Finding a Supervisor
All students must confirm an appropriate IMS faculty member as their research supervisor before initial registration in the IMS graduate program.
We recommend that prospective students reach out to potential supervisors as early in the Admissions Process as possible. To find out more about graduate supervision, visit the Quick Guide to Supervision.
Securing a supervisor significantly strengthens your application and demonstrates your commitment to and interest in the research area.
We understand that finding a supervisor can be confusing or intimidating for some applicants. The information below is intended to help guide you in securing a graduate supervisor and lab that is a good match for you.
How to Find a Supervisor Workshop 2023
Click above to see the list of IMS faculty members actively looking to supervise graduate students for September 2023 entry.
What to Consider When Choosing a Lab
Dr. Katie Lye, IMS PhD Alumna, provides great insight on what you should consider when choosing a lab for your graduate studies.
Determine your research interests:
- Research in IMS is divided into seven themes:
- Cardiovascular, Respiratory, Musculoskeletal
- Endocrine, Gastroenterology
- Infection, Immunology
- Neuroscience, Brain Health
- Population Health, Education
- Regenerative Medicine, Development
- Look through the Supervisors Recruiting Students document. It is updated regularly each admissions cycle.
- Use the Faculty Search Tool to find Primary Investigators (P.I.'s) from your research theme of interest. You can narrow down the search further based on research interest key words and lab location.
- Once you have a shortlist of potential P.I.s visit their lab websites (if applicable), look up their recent publications, and get a clear sense of their research.
- Some faculty members publicly announce when they are seeking new students via the Supervisors Recruiting Document and/or on their web profiles.
- Some faculty members prefer to review the skillsets of students who have reached out, and decide the needs of their lab based on that.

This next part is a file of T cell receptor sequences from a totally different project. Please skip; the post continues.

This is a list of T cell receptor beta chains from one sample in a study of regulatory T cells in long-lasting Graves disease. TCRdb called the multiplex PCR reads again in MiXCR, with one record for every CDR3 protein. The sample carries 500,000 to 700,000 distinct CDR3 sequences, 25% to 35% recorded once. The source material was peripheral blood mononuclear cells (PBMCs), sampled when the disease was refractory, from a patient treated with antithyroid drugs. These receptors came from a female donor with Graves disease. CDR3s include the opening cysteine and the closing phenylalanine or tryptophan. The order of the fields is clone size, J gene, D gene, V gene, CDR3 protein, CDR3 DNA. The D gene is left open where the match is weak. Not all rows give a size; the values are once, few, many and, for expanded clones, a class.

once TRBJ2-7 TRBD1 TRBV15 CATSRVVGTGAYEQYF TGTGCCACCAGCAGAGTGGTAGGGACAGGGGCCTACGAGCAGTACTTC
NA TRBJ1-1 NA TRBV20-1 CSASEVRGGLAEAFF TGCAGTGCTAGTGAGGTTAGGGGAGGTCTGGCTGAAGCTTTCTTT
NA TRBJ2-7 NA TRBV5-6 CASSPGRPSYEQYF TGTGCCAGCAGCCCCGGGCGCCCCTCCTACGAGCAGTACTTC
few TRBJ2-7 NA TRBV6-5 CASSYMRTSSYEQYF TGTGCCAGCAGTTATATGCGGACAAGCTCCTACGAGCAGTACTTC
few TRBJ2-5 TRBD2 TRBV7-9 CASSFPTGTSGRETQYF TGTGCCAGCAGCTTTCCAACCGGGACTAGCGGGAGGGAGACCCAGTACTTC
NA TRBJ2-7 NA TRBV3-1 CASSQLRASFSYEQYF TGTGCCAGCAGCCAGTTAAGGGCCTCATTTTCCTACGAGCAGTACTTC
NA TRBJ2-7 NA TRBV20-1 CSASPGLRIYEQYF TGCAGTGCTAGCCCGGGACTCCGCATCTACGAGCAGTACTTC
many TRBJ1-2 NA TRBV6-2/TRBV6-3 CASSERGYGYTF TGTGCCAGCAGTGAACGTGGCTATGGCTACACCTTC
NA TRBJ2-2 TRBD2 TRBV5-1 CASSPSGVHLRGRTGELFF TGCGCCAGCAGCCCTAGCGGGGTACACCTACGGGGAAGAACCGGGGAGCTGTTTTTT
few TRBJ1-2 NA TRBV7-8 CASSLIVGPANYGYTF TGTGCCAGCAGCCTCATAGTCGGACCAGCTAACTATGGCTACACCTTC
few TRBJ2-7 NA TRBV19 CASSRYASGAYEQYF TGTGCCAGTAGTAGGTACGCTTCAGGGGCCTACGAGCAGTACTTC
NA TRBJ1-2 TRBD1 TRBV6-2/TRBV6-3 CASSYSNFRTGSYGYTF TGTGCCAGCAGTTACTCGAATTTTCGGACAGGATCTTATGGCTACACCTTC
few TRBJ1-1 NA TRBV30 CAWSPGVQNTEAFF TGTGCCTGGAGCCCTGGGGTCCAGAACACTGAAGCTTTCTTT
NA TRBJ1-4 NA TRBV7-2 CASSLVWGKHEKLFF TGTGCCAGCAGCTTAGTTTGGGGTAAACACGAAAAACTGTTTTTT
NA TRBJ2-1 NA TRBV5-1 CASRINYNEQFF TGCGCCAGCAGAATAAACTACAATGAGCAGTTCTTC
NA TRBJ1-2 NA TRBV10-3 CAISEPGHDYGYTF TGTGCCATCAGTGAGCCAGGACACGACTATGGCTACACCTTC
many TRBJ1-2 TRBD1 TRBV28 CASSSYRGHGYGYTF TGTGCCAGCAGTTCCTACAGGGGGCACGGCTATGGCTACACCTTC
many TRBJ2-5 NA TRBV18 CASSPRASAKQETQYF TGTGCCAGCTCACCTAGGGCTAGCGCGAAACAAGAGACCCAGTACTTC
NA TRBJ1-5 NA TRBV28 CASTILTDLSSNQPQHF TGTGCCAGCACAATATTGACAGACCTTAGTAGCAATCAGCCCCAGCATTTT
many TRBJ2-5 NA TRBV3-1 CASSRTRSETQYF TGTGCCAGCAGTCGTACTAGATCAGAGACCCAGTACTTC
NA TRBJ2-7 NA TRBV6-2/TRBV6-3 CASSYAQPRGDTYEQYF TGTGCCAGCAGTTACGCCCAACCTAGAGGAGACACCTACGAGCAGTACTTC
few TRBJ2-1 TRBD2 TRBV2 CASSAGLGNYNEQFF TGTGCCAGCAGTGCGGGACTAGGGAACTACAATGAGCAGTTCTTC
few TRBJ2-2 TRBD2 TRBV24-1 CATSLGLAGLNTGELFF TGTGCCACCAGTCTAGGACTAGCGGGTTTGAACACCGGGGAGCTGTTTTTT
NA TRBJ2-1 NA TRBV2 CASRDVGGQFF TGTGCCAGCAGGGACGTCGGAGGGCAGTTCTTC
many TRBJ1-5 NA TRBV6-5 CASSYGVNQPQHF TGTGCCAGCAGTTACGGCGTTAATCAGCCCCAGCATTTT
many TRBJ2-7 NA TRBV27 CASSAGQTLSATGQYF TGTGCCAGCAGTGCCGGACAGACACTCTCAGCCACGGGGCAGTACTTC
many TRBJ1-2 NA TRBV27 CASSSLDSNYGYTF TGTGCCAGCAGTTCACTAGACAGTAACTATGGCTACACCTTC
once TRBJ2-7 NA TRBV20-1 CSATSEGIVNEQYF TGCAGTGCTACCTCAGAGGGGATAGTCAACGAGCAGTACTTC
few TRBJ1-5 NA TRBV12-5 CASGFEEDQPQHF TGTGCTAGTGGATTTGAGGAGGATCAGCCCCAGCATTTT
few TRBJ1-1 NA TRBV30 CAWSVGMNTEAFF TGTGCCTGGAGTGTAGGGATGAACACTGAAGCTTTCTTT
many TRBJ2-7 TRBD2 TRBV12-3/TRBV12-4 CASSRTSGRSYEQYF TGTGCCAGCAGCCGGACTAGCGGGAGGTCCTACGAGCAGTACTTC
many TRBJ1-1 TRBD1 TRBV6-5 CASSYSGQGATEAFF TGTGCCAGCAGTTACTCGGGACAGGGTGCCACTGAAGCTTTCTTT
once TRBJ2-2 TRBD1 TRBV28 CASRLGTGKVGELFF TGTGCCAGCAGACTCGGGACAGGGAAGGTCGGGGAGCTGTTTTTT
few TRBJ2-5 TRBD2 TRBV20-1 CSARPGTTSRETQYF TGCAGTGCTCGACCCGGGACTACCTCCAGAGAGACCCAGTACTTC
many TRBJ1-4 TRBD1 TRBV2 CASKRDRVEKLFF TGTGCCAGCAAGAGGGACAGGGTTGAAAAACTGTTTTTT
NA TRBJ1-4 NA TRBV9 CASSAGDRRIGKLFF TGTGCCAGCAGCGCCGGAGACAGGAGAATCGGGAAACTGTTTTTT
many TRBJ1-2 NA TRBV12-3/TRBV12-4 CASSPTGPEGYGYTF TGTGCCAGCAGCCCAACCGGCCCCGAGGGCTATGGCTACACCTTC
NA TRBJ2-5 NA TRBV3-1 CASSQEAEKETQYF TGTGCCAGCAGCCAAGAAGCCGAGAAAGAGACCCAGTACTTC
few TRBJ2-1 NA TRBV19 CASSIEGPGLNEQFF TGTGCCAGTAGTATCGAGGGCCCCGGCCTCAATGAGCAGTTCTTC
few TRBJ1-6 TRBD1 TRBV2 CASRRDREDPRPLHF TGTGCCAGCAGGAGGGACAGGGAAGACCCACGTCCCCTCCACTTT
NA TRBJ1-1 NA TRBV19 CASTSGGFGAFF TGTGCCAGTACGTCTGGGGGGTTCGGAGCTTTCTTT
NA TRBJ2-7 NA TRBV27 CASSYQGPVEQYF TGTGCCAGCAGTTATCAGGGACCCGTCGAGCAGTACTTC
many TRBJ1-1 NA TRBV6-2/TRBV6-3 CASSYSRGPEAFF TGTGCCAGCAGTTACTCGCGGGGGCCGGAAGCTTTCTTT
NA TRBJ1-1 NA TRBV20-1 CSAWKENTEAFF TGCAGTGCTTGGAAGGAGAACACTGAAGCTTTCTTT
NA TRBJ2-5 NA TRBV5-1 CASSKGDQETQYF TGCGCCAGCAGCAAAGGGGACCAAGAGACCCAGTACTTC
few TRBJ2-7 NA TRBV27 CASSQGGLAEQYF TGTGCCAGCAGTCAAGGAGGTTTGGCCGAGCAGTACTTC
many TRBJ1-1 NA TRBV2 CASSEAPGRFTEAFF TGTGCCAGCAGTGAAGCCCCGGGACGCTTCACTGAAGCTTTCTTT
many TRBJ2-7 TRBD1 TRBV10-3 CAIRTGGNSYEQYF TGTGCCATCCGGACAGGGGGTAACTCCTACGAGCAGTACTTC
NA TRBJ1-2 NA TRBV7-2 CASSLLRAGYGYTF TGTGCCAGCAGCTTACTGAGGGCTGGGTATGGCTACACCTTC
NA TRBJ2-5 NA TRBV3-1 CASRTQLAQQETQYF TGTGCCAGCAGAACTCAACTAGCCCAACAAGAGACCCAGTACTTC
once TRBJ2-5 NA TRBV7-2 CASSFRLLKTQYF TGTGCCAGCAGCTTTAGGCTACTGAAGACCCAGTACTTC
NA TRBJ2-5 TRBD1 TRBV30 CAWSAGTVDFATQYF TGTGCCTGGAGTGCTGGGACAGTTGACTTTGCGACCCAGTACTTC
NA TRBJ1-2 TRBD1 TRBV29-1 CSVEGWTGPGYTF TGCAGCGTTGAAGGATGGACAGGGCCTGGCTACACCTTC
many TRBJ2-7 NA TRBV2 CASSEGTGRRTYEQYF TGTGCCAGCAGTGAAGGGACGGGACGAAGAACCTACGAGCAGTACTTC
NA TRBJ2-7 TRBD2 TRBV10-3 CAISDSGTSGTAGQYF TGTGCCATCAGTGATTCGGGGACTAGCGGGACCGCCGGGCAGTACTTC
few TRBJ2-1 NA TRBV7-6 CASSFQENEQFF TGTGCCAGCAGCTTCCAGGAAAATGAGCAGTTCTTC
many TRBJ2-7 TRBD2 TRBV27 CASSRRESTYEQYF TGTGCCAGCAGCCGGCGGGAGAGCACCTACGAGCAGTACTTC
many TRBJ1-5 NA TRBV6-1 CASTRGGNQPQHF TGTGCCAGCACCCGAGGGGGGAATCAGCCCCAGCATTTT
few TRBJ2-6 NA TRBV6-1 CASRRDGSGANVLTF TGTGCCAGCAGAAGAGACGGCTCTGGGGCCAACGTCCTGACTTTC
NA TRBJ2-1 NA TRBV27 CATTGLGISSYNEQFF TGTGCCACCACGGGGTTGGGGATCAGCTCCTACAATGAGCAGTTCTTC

- If you'd like to work with a faculty member who hasn't specified that they're accepting new students, you are still welcome to contact them with a carefully tailored email.
- Once you've narrowed down a few P.I.'s you are interested in working with begin contacting them.
Faculty Appointment Status
All supervisors must hold an IMS appointment either as an Associate Member or Full Member to supervise students. An Associate Member (non-restricted) can supervise MSc students. Students in the PhD program or transferring from MSc to the PhD must have a supervisor with a Full Member appointment at IMS.
A student can only be supervised by a faculty member of the department to which they are admitted to.
Although it does not constitute guaranteed admission, identifying a potential supervisor is very helpful in deciding on a course of study and structuring the Letter of Intent required for the application.
- Domestic MSc applicants can be accepted before identifying a supervisor, but cannot register without one.
- Domestic PhD applicants are required to identify a supervisor and provide an outline of their research project at the time of application. PhD applicants will not be accepted without a letter from the proposed supervisor confirming willingness to supervise and fund the applicant.
- All international students must identify a supervisor before applying, see here.
Contacting Potential Supervisors
Write your emails carefully. The emails you write to potential supervisors are:
- A job application.
- Your first impression on the faculty member.
- Tailor the email to the specific P.I. and their research.
- Explain why you are interested in their field and how you see yourself fitting into their lab.
- State your long term goals. If you plan to go to medical school, for example, it is advisable to note this.
- Attach a CV or resume and a transcript to your email.
- Keep the email relatively brief.
- Proofread for spelling and grammar.
- Copy any relevant lab managers, administrative assistants or research coordinators on your email.
- If you don't hear back within a few weeks you may write a brief follow-up email.
- IMS faculty members have many competing demands, and interested in students who show initiative and persistence in a professional manner.
- If a P.I. has indicated they cannot accept you as their student you should respect that decision and move on to contacting other faculty members.
If a P.I. has indicated they're interested in taking you on as a graduate student, schedule an opportunity to speak with them.
- A virtual or in-person interview will help determine if the lab is a good fit for both of you.
- Use this opportunity to ensure you understand the lab's research and what your specific research project and role would be.
- Ask questions about the organization and management of the lab to ensure that it fits with your working and learning styles.
- Ask the P.I. to share contact information for some of their lab members or former graduate students and reach out to them as well.
Contact current or former lab members:
- Deciding on a lab is a big decision; make sure you have all the relevant information.
- Reach out to lab members by email and ask relevant questions such as:
- What is the P.I.'s leadership style?
- Do you enjoy working with the P.I.? Why or why not?
- How often do you meet with the P.I. - individually and as a team?
- Is the atmosphere collaborative or more independent?
- If I am a particular type of learner, do you believe I will be supported in this lab?